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Whoever said “Life begins after 50” must have had an unusual sense of humor.

If you define “life” as waking up with aches and pains, eating foods that don’t contain sugar, starch, carbohydrates, salt, or anything remotely related to taste, then that definition is a spot-on match.

If living the “life” means wanting to go to bed at 9 p.m., and the idea of a date is going to the doctor, dentist, or any other health care related appointment, then I’m “large and in charge.”

However, I’m not giving up on getting back into shape, having vision in both eyes, and teeth that stay in place and can chew any reasonable steak and baked potato (salad optional).

Speaking of teeth, I recently visited the dentist and was given the positive news that I needed a bridge. I see this as positive news because a bridge is something that allows you to get from one place to another.

In the case of a tooth bridge, the food is able to get from the mouth to the stomach without getting choked. Yes, this is definitely a positive thing.

The tough part of this process is that the actual bridge building takes place in your mouth while you are wide awake. Even though the dentist numbs your jaw where the bridge is going to be built, there is still some discomfort involved.

Take for instance the fingers of the dentist and his assistant in your mouth working on the bridge, as well as all the instruments that are being used to complete the task. Halfway through the bridge building the dental assistant said to me, “Tell your tongue to relax.” To which I replied, “My ungla gaa a hensa of itz hown,” which means, “My tongue has a mind of its own.”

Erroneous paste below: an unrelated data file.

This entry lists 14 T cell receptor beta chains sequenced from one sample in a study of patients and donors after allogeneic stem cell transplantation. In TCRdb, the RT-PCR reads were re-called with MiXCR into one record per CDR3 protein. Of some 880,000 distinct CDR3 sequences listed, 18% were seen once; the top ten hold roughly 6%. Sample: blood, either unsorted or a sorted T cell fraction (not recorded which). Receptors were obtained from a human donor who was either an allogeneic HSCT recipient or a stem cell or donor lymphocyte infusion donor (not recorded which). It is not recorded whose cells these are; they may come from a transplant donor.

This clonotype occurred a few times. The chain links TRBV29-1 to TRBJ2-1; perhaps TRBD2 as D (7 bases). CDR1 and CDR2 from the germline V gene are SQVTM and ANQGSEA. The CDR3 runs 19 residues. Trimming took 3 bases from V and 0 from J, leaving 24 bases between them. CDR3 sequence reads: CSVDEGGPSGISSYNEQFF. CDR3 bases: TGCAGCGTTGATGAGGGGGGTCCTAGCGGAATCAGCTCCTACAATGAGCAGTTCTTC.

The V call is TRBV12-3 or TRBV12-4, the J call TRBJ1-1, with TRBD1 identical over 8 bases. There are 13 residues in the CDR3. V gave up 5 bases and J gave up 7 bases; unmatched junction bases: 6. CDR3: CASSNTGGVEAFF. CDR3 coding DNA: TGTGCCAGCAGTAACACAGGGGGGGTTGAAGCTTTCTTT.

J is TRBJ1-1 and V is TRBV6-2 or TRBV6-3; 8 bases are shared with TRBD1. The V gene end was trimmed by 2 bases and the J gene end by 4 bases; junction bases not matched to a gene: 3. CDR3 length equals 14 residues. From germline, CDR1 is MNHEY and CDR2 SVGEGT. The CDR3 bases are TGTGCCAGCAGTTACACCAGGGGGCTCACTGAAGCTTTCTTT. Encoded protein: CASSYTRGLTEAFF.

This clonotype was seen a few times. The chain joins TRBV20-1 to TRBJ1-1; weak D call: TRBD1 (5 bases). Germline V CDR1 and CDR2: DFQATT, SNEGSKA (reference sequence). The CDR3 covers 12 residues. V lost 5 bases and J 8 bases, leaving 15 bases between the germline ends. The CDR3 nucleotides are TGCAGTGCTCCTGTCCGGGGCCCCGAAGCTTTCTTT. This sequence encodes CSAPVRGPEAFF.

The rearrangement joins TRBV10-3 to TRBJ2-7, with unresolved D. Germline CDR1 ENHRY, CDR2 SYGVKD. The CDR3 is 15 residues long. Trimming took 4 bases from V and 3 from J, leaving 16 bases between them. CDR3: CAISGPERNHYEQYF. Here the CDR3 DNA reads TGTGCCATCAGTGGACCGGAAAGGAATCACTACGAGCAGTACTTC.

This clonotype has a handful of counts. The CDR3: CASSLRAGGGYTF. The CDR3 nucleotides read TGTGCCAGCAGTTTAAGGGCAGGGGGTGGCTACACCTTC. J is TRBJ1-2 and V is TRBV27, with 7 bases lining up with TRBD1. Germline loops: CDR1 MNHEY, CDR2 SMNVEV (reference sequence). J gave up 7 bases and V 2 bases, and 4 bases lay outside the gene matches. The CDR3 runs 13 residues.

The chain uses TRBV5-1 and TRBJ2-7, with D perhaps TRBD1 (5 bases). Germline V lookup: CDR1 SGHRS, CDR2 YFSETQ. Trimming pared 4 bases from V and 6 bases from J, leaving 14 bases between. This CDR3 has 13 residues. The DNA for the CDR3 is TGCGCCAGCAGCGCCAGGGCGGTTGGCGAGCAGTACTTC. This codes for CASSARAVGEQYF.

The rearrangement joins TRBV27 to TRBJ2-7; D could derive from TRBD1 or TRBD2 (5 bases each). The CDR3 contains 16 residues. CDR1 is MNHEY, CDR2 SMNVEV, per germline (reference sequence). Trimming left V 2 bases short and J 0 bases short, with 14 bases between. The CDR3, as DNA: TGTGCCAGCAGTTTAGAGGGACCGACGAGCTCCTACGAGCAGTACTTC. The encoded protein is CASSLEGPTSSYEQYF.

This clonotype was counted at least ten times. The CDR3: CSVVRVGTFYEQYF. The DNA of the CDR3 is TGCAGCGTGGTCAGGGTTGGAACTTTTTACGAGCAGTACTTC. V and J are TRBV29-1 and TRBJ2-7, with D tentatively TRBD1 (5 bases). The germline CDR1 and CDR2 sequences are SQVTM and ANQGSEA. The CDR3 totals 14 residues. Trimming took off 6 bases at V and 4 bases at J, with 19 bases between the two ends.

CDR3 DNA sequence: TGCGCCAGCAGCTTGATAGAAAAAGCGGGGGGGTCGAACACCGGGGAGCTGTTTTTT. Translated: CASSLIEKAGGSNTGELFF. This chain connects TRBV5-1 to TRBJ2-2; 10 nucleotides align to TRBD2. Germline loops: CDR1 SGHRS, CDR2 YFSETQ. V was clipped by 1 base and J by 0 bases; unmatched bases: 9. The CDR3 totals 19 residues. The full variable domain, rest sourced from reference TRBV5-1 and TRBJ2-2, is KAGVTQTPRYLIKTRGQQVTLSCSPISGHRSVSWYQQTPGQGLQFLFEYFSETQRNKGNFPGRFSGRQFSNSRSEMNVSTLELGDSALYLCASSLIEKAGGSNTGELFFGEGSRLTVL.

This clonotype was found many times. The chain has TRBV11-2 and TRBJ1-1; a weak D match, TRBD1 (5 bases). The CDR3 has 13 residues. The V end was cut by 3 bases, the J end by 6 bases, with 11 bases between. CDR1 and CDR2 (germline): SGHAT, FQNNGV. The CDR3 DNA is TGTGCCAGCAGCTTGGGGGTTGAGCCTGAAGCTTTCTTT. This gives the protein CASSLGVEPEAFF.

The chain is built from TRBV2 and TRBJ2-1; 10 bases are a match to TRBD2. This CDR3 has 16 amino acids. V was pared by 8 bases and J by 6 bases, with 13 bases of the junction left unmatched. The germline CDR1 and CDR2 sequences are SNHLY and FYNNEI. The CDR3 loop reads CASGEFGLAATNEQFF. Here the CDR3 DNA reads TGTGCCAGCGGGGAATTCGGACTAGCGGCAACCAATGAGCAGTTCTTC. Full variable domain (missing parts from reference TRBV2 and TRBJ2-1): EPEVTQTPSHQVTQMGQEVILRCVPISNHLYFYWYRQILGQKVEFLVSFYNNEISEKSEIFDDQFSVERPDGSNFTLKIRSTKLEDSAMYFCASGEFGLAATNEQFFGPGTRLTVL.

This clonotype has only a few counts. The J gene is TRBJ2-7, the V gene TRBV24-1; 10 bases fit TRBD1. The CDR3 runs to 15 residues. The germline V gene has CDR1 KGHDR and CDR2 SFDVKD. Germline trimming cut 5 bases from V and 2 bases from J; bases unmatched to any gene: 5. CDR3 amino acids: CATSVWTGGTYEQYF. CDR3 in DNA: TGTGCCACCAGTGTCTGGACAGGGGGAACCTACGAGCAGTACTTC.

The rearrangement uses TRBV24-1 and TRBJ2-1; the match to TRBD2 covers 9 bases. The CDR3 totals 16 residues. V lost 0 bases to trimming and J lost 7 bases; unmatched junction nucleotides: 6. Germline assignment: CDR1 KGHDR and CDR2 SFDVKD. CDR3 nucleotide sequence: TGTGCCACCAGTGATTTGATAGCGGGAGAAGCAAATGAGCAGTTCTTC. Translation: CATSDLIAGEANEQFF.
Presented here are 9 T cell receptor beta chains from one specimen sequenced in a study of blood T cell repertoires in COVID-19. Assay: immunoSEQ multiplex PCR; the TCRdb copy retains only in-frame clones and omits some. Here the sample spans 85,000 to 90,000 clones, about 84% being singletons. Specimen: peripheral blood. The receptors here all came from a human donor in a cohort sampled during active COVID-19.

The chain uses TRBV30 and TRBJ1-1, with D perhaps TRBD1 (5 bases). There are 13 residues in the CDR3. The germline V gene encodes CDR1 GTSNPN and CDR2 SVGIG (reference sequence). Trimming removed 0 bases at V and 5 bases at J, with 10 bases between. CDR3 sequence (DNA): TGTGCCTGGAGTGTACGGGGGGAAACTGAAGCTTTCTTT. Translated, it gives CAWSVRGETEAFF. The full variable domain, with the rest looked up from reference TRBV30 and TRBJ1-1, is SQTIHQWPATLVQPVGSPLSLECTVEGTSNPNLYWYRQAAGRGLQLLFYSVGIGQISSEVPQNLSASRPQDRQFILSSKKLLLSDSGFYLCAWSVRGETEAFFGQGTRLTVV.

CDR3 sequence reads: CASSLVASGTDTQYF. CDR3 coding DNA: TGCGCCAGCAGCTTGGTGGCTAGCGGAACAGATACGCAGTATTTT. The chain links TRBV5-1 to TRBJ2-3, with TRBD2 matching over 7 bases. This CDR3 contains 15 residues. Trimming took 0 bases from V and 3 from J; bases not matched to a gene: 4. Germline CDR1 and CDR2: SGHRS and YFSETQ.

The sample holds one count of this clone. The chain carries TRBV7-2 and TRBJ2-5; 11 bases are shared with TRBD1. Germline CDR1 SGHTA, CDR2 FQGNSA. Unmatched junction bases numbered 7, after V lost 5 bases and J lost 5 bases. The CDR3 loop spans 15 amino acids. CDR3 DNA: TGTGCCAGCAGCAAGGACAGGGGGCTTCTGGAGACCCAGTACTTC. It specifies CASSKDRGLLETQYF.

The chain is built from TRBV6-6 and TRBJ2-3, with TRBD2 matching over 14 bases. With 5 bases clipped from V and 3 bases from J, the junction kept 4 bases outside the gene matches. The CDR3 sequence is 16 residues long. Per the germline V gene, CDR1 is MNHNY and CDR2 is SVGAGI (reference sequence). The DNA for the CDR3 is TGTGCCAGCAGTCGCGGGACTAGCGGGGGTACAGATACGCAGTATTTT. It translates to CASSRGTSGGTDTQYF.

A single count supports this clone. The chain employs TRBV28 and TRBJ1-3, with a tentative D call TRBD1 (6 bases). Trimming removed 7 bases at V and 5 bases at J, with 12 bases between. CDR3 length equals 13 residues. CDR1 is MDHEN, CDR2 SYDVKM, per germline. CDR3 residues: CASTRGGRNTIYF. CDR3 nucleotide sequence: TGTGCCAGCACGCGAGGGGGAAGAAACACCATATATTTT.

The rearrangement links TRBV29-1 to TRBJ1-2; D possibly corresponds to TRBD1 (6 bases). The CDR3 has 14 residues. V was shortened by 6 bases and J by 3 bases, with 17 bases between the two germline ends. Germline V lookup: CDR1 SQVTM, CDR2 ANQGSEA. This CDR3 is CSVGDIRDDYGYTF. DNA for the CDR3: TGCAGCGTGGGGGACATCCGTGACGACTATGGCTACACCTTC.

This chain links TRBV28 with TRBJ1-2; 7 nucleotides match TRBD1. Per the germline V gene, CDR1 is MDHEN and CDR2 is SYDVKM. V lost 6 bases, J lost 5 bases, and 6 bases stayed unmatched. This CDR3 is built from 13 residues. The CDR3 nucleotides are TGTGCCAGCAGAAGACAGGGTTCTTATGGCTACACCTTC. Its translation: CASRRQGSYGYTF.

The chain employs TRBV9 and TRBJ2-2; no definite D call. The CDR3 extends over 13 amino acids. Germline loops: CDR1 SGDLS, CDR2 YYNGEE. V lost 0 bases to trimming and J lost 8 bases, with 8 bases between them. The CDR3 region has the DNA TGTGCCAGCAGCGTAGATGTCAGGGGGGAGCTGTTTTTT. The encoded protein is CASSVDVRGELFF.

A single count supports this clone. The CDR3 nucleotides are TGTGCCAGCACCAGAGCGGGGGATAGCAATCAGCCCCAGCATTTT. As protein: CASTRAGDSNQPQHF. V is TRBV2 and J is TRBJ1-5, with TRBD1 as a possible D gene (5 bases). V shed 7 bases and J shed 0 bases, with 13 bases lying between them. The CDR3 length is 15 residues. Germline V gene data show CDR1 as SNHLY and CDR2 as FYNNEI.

I am impressed how my dentist can understand me when my mouth is numb while fingers and other objects are crammed in my mouth.

I did not know it, but my tongue was investigating the intruders in his domain. I guess my tongue was not in favor of the bridge and was protesting the best way it could, by getting in the way.

This is not the first time my tongue has gotten me into trouble. It seems to have a mind of its own, and is willing to share its opinion on any subject without consulting with my brain. When this happens, it rarely has a good ending. I have to watch my tongue to make sure it doesn’t put the rest of my body in danger.

James 3:5-8 tells us, “Even so the tongue is a little member and boasts great things. See how great a forest a little fire kindles! And the tongue is a fire, a world of iniquity. The tongue is so set among our members that it defiles the whole body, and sets on fire the course of nature; and is set on fire by hell. For every kind of beast and bird, of reptile and creature of the sea, is tamed and has been tamed by mankind. But no man can tame the tongue. It is an unruly evil, full of deadly poison.”

Why do we need to know this? Because we need to be aware that at any time the tongue can lash out at someone without thought or warning. It is up to us to guard our tongues, to make sure this rarely happens. Proverbs 17:27 says, “He who has knowledge spares his words.”

My tongue may have a mind of its own, but if I close my lips and clinch my teeth, the false ones and the real ones, the best it can do is mumble.

Today, before you speak, make sure that your tongue is under control and the words that you utter are always honoring God and uplifting. Remember, don’t give in to sin. Think about it.

Vince Hefner is the pastor of First Baptist Church in Cherryville.

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